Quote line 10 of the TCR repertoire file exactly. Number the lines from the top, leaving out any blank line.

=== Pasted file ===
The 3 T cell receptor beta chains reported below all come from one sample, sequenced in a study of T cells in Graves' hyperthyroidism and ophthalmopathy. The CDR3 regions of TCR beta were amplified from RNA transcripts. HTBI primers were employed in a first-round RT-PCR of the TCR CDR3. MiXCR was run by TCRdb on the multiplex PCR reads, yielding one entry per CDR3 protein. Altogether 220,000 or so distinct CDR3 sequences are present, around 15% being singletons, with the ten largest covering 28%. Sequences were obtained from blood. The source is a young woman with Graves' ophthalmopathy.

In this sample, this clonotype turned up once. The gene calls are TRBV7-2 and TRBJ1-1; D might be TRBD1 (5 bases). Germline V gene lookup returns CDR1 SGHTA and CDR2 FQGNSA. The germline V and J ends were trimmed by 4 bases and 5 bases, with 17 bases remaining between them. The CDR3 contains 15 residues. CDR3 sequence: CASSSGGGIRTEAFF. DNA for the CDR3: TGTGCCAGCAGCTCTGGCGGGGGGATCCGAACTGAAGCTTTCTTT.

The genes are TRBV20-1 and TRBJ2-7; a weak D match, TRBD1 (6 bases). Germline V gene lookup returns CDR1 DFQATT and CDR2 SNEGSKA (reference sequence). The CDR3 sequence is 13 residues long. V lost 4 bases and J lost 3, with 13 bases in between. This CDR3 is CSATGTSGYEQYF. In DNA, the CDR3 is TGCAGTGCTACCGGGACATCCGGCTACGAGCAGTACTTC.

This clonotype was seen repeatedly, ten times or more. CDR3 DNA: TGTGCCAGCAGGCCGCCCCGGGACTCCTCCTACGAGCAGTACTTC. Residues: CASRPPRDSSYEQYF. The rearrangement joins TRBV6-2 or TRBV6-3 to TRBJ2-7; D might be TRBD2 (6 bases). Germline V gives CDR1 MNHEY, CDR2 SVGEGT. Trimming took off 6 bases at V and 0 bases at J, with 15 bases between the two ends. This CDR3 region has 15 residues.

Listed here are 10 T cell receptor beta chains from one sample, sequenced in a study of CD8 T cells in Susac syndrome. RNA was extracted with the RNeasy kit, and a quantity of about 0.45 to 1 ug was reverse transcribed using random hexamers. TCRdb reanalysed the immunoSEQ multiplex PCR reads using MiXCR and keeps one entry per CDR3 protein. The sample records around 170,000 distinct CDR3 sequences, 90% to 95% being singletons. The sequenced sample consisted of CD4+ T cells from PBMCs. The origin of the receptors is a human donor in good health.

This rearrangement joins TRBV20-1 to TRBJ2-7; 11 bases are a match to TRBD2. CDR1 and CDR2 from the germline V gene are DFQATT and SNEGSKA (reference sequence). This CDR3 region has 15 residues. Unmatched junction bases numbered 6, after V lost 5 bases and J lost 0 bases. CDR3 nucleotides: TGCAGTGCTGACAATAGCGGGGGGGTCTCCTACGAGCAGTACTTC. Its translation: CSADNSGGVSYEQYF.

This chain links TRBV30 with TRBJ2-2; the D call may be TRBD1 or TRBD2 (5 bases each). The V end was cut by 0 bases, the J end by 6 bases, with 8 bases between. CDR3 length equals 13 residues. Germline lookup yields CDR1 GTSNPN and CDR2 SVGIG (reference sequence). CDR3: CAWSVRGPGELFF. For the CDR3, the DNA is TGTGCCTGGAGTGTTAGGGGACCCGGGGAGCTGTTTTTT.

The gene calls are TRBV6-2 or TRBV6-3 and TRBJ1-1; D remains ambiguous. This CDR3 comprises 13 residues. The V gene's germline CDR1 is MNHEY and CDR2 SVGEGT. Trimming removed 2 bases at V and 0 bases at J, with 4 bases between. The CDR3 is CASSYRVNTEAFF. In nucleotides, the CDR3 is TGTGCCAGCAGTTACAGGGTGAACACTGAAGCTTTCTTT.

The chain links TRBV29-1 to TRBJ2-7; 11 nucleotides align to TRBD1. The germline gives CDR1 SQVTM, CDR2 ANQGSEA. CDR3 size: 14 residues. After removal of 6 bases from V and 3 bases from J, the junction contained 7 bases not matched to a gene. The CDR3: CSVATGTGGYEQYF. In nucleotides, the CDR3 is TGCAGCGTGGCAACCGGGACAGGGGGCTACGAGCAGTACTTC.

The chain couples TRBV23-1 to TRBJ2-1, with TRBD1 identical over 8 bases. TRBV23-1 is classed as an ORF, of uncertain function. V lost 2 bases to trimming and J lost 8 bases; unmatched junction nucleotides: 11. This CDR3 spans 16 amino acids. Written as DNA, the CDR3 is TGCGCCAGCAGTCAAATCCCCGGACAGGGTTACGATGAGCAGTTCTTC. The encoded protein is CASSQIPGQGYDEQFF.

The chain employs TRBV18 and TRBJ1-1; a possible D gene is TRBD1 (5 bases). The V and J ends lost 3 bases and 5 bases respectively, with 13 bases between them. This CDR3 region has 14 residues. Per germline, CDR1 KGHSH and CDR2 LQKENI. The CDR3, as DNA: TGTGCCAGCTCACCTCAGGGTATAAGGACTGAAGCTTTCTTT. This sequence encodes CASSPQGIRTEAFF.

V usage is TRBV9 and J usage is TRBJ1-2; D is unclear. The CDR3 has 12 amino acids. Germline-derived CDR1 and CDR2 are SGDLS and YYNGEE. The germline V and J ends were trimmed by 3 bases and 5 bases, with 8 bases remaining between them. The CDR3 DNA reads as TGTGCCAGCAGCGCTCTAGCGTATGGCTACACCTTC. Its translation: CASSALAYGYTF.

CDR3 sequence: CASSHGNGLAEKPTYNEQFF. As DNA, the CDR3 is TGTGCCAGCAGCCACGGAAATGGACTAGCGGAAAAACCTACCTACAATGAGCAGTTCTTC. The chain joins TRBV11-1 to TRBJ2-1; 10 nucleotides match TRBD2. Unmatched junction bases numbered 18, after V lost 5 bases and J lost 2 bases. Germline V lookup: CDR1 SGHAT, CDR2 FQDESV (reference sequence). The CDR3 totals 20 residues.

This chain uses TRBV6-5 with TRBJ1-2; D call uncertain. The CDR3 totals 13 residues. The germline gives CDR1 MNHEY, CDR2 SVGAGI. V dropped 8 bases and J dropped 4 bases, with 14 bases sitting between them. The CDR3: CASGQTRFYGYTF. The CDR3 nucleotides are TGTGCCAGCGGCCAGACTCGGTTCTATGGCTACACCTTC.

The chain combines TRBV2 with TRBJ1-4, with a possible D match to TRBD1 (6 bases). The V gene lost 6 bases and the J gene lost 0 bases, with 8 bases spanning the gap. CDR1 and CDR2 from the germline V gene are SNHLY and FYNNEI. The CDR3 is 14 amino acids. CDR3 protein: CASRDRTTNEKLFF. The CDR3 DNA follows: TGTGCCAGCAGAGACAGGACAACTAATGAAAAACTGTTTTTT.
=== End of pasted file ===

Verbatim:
The chain couples TRBV23-1 to TRBJ2-1, with TRBD1 identical over 8 bases. TRBV23-1 is classed as an ORF, of uncertain function. V lost 2 bases to trimming and J lost 8 bases; unmatched junction nucleotides: 11. This CDR3 spans 16 amino acids. Written as DNA, the CDR3 is TGCGCCAGCAGTCAAATCCCCGGACAGGGTTACGATGAGCAGTTCTTC. The encoded protein is CASSQIPGQGYDEQFF.